If his social perspectives were embarrassing for their antiquity, his views on the economy suggested comedy. Economics was obviously not an area of strength for him and it showed. To begin with he felt that raising the standard of living was by itself a wrong dream as it would lead to accumulation wealth and pursuit of pleasure. He envisioned a kind of ram rajya meets austerity meets socialism, even though the last of the three was a concept he publicly hated. In his system, basic needs would miraculously be met, everyone would earn just enough for their needs, there would be no profiteering as no true Hindu had the right to exploit another person’s labour for personal profit. Everyone would have the right to own property but there would be a ceiling on individual income. Vulgar and ostentatious expenditure would be curbed and above all, there would be no concept at all of consumerism as that is not compatible with Hindu culture.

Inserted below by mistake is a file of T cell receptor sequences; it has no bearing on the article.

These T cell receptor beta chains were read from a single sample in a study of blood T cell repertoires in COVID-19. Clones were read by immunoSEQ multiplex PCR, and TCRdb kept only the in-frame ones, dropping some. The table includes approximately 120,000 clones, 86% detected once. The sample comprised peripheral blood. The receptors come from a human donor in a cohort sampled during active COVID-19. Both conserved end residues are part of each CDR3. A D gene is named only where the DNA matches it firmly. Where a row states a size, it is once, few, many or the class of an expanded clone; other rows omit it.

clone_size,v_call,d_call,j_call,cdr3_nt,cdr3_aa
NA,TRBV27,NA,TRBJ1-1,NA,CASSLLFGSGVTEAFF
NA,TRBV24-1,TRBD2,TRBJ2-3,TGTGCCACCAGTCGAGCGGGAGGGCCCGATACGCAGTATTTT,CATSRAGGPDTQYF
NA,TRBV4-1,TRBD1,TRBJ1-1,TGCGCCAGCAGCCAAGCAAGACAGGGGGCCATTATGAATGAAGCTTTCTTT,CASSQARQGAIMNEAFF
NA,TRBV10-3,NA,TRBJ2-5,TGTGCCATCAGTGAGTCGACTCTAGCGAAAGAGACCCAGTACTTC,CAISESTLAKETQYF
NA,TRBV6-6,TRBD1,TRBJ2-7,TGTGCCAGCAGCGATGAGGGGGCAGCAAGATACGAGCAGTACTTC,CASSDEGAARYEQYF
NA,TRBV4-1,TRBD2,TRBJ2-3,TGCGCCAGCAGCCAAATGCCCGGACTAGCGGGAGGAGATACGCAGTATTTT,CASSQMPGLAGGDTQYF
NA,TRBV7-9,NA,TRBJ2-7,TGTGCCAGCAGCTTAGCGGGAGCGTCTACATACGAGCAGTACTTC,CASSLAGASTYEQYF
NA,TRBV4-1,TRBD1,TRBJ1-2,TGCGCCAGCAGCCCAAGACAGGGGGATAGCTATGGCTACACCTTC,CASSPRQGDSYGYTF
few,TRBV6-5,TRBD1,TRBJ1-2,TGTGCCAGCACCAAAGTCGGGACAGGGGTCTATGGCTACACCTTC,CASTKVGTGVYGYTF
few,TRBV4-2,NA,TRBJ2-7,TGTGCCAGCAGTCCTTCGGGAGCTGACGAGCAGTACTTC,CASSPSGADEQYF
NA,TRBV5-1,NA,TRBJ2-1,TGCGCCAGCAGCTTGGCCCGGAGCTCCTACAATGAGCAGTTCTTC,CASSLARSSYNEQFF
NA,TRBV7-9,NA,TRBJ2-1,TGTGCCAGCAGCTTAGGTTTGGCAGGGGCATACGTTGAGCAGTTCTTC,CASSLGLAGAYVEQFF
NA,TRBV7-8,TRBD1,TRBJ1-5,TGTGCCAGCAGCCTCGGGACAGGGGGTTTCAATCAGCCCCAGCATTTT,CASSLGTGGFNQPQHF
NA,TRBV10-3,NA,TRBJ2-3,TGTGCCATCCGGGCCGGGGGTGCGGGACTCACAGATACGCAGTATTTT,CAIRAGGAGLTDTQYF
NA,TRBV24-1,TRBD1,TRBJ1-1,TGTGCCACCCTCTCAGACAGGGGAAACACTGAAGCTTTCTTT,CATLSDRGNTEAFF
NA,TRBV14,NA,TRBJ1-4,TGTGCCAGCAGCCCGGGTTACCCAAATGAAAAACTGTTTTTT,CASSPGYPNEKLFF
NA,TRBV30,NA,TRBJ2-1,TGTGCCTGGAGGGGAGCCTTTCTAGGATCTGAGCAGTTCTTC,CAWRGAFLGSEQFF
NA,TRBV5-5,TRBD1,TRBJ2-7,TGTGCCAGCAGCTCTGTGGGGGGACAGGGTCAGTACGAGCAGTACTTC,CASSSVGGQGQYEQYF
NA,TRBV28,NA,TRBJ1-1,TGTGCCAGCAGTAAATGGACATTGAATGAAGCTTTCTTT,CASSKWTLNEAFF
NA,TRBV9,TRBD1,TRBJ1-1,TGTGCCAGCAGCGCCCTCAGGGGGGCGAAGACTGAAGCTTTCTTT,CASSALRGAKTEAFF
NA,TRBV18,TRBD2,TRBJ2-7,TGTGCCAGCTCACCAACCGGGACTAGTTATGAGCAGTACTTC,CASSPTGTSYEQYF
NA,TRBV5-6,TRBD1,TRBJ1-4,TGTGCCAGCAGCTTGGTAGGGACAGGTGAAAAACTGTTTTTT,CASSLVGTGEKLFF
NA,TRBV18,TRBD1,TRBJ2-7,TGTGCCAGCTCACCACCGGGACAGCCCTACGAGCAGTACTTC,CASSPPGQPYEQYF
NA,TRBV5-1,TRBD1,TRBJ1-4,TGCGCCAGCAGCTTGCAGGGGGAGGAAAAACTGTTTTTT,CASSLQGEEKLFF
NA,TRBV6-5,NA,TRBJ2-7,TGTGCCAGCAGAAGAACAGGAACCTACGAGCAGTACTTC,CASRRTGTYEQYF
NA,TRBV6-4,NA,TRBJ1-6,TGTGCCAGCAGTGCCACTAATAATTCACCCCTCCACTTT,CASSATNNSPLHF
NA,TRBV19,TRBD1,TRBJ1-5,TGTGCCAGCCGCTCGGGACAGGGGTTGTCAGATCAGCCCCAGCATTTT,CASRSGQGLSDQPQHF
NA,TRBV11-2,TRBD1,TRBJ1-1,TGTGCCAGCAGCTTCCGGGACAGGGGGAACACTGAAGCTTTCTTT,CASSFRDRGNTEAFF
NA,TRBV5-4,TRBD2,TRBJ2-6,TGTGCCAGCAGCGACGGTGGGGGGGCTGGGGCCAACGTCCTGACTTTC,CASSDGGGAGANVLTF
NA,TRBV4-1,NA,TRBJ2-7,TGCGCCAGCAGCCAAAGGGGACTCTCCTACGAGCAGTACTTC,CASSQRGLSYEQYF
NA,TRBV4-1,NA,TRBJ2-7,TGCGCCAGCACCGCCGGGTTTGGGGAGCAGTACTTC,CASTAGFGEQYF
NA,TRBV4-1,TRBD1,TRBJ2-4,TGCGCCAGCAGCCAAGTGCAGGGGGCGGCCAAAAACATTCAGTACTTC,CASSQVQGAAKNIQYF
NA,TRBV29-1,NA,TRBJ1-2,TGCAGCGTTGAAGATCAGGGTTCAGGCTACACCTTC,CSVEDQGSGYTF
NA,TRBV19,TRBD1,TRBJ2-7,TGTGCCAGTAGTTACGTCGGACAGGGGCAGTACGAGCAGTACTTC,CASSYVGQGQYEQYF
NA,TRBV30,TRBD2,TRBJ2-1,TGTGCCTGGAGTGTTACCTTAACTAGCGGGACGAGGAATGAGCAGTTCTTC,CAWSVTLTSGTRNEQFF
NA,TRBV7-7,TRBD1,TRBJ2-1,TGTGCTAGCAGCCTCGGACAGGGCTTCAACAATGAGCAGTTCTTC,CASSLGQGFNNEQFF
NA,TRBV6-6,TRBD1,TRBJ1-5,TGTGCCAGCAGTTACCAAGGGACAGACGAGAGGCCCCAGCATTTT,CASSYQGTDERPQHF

But sweetly, very sweetly, all this would happen only if "people are imbued with the right philosophy of life and are able to check their self-centred propensities...”. Ideal prescriptions coming from someone who knew he had not the faintest of a chance to ever be in a position to implement what he gratuitously preached. 
As it happens, over four decades after his second book we know that almost everything he preached was has proved inappropriate. Or simply wrong. America certainly hasn’t imploded. And despite having taken a secular path against his poison, India prospers.